I’m currently working on a singleplayer physics-orientated game where I would like the physics to be simulated server-side. This because the game will have leadersboards, persistant player progression, etcetera and I want to prevent any type of cheating – basically a pure client-server architecture, the client is “dumb” and only displays what the server wants you to display.
The problem however is that the game will most likely be played by hundreds (maybe thousands) of people at the same time. This concerns me, as it will most likely kill server-processing power if I have to do and maintain hundreds of states at the same time.
I would have no problems moving all of the physics simulations to the client-side, but then I would really need a way to validate if the result of a client simulation is valid. However, I can't figure out how.
I have thought about running the simulation server-side once in a while to validate if the client is still playing fair, but I really want the server to have as less strain as possible.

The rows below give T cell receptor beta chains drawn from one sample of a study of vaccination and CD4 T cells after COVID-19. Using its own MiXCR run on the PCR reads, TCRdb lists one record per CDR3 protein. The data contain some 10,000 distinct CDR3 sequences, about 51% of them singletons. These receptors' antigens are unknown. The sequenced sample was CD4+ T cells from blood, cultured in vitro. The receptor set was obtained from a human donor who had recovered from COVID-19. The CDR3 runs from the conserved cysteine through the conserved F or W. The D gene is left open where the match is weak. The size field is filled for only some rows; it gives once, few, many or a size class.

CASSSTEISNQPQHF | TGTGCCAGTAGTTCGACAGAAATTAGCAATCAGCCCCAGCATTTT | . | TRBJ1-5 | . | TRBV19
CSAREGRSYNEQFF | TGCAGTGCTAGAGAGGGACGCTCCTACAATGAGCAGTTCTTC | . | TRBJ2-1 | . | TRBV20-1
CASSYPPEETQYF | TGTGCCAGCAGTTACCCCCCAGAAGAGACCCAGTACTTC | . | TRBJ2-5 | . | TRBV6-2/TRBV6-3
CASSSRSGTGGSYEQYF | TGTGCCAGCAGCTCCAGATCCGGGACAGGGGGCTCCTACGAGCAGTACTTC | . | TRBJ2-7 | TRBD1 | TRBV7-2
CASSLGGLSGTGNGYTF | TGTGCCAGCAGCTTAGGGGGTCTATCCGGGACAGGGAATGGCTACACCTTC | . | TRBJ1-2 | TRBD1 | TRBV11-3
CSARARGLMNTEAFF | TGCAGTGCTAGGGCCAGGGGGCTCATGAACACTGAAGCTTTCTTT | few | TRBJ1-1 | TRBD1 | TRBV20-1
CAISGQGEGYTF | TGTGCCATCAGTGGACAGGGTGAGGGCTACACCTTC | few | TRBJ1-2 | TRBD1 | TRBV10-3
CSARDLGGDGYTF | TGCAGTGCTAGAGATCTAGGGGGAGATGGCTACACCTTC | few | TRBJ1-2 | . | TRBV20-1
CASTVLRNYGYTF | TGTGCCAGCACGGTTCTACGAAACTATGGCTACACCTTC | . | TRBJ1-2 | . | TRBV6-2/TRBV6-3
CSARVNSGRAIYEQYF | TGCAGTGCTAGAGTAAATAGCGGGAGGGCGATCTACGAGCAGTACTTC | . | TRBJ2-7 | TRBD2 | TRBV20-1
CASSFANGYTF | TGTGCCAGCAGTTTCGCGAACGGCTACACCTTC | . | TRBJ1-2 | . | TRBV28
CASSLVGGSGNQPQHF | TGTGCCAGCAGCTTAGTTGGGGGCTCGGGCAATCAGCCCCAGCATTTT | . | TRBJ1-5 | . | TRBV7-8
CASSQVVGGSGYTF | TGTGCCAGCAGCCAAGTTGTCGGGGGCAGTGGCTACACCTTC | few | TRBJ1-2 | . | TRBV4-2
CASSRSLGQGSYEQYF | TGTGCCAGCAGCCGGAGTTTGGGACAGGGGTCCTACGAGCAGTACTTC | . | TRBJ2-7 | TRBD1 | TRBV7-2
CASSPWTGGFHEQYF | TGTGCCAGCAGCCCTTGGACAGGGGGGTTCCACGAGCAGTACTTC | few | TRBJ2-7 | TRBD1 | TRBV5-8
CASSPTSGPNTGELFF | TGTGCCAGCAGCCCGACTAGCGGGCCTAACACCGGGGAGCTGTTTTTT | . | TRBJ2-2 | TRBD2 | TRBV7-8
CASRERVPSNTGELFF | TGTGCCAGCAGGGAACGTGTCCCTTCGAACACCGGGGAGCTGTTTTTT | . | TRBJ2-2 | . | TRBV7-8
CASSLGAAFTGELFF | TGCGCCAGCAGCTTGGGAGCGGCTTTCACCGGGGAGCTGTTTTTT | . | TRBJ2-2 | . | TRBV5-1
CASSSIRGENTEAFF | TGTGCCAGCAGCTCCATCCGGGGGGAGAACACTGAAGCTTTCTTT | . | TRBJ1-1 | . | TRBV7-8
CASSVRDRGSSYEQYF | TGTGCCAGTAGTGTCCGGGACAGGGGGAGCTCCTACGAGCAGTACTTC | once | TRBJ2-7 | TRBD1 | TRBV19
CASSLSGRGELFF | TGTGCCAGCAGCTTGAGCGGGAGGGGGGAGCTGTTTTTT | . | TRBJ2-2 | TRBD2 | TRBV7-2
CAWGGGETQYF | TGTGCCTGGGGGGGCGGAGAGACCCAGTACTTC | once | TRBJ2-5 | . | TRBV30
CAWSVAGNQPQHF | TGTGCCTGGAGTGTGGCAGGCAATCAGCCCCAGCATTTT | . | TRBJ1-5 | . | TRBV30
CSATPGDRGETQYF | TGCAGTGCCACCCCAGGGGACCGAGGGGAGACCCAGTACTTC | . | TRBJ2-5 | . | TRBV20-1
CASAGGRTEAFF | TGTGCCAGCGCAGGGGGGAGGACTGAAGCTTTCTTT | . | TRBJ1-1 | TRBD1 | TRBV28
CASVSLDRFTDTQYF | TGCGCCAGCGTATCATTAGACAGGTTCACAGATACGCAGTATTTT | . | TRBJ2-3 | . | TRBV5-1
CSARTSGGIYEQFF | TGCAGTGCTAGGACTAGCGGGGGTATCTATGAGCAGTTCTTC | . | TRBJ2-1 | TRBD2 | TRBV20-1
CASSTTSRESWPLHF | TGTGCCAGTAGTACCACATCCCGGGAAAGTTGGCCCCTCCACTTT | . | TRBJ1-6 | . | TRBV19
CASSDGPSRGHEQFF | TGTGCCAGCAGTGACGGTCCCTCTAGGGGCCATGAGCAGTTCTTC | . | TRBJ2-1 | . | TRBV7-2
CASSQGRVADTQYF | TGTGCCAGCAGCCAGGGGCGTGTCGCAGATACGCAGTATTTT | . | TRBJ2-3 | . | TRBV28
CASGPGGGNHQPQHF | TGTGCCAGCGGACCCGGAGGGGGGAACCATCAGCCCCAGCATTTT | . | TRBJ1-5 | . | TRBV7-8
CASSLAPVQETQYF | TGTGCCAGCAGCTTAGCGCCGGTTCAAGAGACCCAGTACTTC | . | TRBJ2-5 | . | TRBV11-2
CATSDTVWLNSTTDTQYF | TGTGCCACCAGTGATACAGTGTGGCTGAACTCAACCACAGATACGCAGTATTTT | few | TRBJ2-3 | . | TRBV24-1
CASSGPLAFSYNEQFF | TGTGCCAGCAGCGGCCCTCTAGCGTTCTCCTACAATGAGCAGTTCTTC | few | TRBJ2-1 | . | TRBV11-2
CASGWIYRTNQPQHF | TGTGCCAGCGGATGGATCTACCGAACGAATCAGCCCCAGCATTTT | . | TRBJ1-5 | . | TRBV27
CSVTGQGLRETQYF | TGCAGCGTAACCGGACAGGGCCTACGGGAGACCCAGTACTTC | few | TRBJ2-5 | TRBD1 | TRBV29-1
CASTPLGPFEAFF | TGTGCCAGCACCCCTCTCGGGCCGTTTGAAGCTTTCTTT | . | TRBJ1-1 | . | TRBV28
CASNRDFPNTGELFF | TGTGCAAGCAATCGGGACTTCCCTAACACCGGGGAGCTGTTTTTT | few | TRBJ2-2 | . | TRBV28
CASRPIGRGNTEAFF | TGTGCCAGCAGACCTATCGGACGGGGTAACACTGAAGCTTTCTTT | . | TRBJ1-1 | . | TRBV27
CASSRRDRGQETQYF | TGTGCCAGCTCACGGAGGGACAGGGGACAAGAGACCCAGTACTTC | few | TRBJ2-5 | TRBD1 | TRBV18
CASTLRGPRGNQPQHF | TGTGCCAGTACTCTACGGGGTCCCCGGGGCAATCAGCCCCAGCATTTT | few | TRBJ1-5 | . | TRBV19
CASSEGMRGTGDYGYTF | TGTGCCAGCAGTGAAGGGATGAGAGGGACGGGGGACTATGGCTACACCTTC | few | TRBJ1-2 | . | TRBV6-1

Physics will become about as complex as the GDC 2011 demo by Glenn Fiedler, maybe even simpler. However, a lot more always-colliding rigid-bodies will be in a single scene and they will all be visible at once.
I have a hard time getting an answer to this particular case, as most resources on the web - again, Glenn Fiedlers site being a great one - speak about small-scale networked physics (eg. a FPS with 30 players, like Halo).
Any advice, websites, papers or the like on the subject will be very appreciated.
A recap of the questions I would like an answer to:
- How feasible is a client-server model? Is my server-processing power concern legit and grounded?
- Is it possible to reliably validate a physic simulation run by the client on the server? If so, how?